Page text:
Let me give some context. In the process of naming the trauma, I have closed my memory around all that was taken away from me in the process of completing my PhD and obtaining my current tenure-track position. I entered my PhD program in sociology as an activist with a desire to study racism in queer communities using qualitative methods. I figured sociology would be more likely to open doors to gender studies, sexuality studies, and even student affairs than the other ways around. A desired joint PhD with gender studies was discouraged. A desired graduate minor in either sexuality research or gender studies was discouraged. An intended dissertation in trans health was discouraged. I also learned to self-police my interests; for example, I selected a qualifying exam in social psychology rather than gender, sexualities, or race/gender/class/sexualities. I left graduate school with a PhD, trauma, Generalized Anxiety Disorder, a cute boyfriend, expertise in medical sociology using quantitative methods, and an acute awareness that I must hide any activist work or community service. The 28-year-old me was hardly an older and wiser reflection of the 22-year-old me.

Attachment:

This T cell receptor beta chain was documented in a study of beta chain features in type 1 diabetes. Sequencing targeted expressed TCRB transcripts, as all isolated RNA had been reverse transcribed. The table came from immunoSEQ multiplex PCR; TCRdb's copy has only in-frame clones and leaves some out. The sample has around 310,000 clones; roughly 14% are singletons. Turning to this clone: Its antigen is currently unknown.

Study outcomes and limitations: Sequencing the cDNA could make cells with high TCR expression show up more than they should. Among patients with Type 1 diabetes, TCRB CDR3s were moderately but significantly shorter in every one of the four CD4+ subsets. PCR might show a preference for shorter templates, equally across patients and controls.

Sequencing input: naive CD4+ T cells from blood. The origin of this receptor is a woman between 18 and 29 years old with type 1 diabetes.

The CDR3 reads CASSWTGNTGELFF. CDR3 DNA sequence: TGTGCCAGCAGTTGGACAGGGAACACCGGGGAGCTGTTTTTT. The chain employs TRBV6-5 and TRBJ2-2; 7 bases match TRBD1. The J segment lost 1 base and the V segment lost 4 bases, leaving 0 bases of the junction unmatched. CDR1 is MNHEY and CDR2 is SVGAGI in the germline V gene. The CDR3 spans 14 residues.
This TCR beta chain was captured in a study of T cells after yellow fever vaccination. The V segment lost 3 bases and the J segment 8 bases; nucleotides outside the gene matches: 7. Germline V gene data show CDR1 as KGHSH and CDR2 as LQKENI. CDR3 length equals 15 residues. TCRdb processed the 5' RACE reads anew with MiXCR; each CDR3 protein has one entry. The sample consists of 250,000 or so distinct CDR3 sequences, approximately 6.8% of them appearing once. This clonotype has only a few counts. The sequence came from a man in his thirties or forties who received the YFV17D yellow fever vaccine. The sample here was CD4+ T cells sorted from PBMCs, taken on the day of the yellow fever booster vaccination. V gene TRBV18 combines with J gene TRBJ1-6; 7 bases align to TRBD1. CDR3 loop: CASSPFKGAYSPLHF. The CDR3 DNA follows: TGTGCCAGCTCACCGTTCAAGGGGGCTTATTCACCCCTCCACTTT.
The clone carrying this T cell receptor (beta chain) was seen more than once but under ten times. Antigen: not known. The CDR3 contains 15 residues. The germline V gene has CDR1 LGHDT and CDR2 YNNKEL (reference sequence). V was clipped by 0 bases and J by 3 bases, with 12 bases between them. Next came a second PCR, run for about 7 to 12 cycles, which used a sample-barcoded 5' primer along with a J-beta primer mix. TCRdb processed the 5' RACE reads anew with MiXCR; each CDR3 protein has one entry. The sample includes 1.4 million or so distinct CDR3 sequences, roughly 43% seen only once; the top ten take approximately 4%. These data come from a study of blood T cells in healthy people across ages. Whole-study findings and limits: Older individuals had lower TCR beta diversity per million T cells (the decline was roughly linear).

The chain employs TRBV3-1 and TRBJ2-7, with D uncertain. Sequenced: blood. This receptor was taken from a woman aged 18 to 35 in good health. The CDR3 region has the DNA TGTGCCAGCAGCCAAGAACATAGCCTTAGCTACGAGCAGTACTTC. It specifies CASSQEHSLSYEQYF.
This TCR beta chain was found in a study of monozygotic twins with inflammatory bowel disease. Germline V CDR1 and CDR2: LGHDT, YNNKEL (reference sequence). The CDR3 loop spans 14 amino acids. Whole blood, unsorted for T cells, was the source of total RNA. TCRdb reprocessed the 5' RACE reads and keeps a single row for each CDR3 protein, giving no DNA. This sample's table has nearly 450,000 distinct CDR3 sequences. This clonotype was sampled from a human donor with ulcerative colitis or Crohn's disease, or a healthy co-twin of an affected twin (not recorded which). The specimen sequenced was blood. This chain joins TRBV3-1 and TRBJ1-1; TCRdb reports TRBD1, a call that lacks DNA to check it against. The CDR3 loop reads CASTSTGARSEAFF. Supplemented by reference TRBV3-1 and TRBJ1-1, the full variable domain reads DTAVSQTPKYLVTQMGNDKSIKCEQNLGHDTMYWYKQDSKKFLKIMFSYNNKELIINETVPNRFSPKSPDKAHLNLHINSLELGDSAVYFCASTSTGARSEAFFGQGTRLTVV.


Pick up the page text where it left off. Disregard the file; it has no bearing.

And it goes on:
That is, in my efforts to identify just how traumatizing graduate school was, I have focused almost exclusively on the negatives – what I have lost, what I compromised, what dreams have been dashed for the sake of job security. This has been a necessary step for me to stop denying how bad grad school was and blaming myself for the trauma. But, the unintended consequences of this focus is that I have lost sight of the ways in which I did survive and thrive, pursued my dreams and values, among other positive highlights of those six years. A while ago, I tried to write a positive-focused complement to the trauma narrative, and only came up with missing the excellent restaurants in Bloomington, IN and the friends that I made there. I also met my now-fiancé there, who moved to Richmond, VA with me. And, my excellent training – despite the compromises I made – opened a number of doors in terms of jobs and professional networks. So, hey – at least I don’t regret my time there. But, that effort felt like settling for an otherwise traumatic experience.